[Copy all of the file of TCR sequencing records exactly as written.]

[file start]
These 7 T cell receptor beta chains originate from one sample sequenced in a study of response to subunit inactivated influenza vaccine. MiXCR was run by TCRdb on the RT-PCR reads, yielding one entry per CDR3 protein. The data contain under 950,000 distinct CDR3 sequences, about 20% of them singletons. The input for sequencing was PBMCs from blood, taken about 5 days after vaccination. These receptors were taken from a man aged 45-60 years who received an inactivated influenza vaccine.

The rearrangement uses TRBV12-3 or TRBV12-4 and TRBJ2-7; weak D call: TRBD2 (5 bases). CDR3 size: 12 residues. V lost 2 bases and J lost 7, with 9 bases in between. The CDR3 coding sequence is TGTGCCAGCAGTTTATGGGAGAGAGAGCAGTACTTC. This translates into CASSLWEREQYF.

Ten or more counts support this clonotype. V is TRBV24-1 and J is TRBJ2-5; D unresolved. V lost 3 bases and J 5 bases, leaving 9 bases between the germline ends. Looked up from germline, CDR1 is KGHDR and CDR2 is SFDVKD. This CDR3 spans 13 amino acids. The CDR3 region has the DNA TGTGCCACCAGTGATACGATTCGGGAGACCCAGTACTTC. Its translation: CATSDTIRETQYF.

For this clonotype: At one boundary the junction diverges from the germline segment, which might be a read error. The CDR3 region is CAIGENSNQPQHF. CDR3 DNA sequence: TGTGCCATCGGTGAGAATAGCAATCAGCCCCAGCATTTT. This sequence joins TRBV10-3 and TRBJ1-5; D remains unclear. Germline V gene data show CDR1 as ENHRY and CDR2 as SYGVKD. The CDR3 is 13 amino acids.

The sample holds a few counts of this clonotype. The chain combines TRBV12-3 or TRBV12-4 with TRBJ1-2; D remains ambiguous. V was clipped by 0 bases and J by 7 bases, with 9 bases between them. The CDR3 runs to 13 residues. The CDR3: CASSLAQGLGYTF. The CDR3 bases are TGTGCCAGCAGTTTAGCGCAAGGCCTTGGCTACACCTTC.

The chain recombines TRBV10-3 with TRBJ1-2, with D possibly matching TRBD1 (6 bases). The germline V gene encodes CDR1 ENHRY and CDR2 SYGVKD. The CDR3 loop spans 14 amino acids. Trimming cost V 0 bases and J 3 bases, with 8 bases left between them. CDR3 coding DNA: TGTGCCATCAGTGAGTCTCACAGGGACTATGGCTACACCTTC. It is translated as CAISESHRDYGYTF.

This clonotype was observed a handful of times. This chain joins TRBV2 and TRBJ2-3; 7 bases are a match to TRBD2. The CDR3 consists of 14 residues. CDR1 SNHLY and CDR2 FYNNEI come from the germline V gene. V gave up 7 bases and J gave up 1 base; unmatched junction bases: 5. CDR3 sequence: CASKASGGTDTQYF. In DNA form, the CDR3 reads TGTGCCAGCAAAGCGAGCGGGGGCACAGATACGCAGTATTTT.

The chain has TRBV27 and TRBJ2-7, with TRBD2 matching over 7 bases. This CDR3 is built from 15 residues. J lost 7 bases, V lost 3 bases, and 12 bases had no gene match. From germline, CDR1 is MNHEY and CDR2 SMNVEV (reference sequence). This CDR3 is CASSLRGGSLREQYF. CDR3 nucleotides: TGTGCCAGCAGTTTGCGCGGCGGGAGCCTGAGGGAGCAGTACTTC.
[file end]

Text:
These 7 T cell receptor beta chains originate from one sample sequenced in a study of response to subunit inactivated influenza vaccine. MiXCR was run by TCRdb on the RT-PCR reads, yielding one entry per CDR3 protein. The data contain under 950,000 distinct CDR3 sequences, about 20% of them singletons. The input for sequencing was PBMCs from blood, taken about 5 days after vaccination. These receptors were taken from a man aged 45-60 years who received an inactivated influenza vaccine.

The rearrangement uses TRBV12-3 or TRBV12-4 and TRBJ2-7; weak D call: TRBD2 (5 bases). CDR3 size: 12 residues. V lost 2 bases and J lost 7, with 9 bases in between. The CDR3 coding sequence is TGTGCCAGCAGTTTATGGGAGAGAGAGCAGTACTTC. This translates into CASSLWEREQYF.

Ten or more counts support this clonotype. V is TRBV24-1 and J is TRBJ2-5; D unresolved. V lost 3 bases and J 5 bases, leaving 9 bases between the germline ends. Looked up from germline, CDR1 is KGHDR and CDR2 is SFDVKD. This CDR3 spans 13 amino acids. The CDR3 region has the DNA TGTGCCACCAGTGATACGATTCGGGAGACCCAGTACTTC. Its translation: CATSDTIRETQYF.

For this clonotype: At one boundary the junction diverges from the germline segment, which might be a read error. The CDR3 region is CAIGENSNQPQHF. CDR3 DNA sequence: TGTGCCATCGGTGAGAATAGCAATCAGCCCCAGCATTTT. This sequence joins TRBV10-3 and TRBJ1-5; D remains unclear. Germline V gene data show CDR1 as ENHRY and CDR2 as SYGVKD. The CDR3 is 13 amino acids.

The sample holds a few counts of this clonotype. The chain combines TRBV12-3 or TRBV12-4 with TRBJ1-2; D remains ambiguous. V was clipped by 0 bases and J by 7 bases, with 9 bases between them. The CDR3 runs to 13 residues. The CDR3: CASSLAQGLGYTF. The CDR3 bases are TGTGCCAGCAGTTTAGCGCAAGGCCTTGGCTACACCTTC.

The chain recombines TRBV10-3 with TRBJ1-2, with D possibly matching TRBD1 (6 bases). The germline V gene encodes CDR1 ENHRY and CDR2 SYGVKD. The CDR3 loop spans 14 amino acids. Trimming cost V 0 bases and J 3 bases, with 8 bases left between them. CDR3 coding DNA: TGTGCCATCAGTGAGTCTCACAGGGACTATGGCTACACCTTC. It is translated as CAISESHRDYGYTF.

This clonotype was observed a handful of times. This chain joins TRBV2 and TRBJ2-3; 7 bases are a match to TRBD2. The CDR3 consists of 14 residues. CDR1 SNHLY and CDR2 FYNNEI come from the germline V gene. V gave up 7 bases and J gave up 1 base; unmatched junction bases: 5. CDR3 sequence: CASKASGGTDTQYF. In DNA form, the CDR3 reads TGTGCCAGCAAAGCGAGCGGGGGCACAGATACGCAGTATTTT.

The chain has TRBV27 and TRBJ2-7, with TRBD2 matching over 7 bases. This CDR3 is built from 15 residues. J lost 7 bases, V lost 3 bases, and 12 bases had no gene match. From germline, CDR1 is MNHEY and CDR2 SMNVEV (reference sequence). This CDR3 is CASSLRGGSLREQYF. CDR3 nucleotides: TGTGCCAGCAGTTTGCGCGGCGGGAGCCTGAGGGAGCAGTACTTC.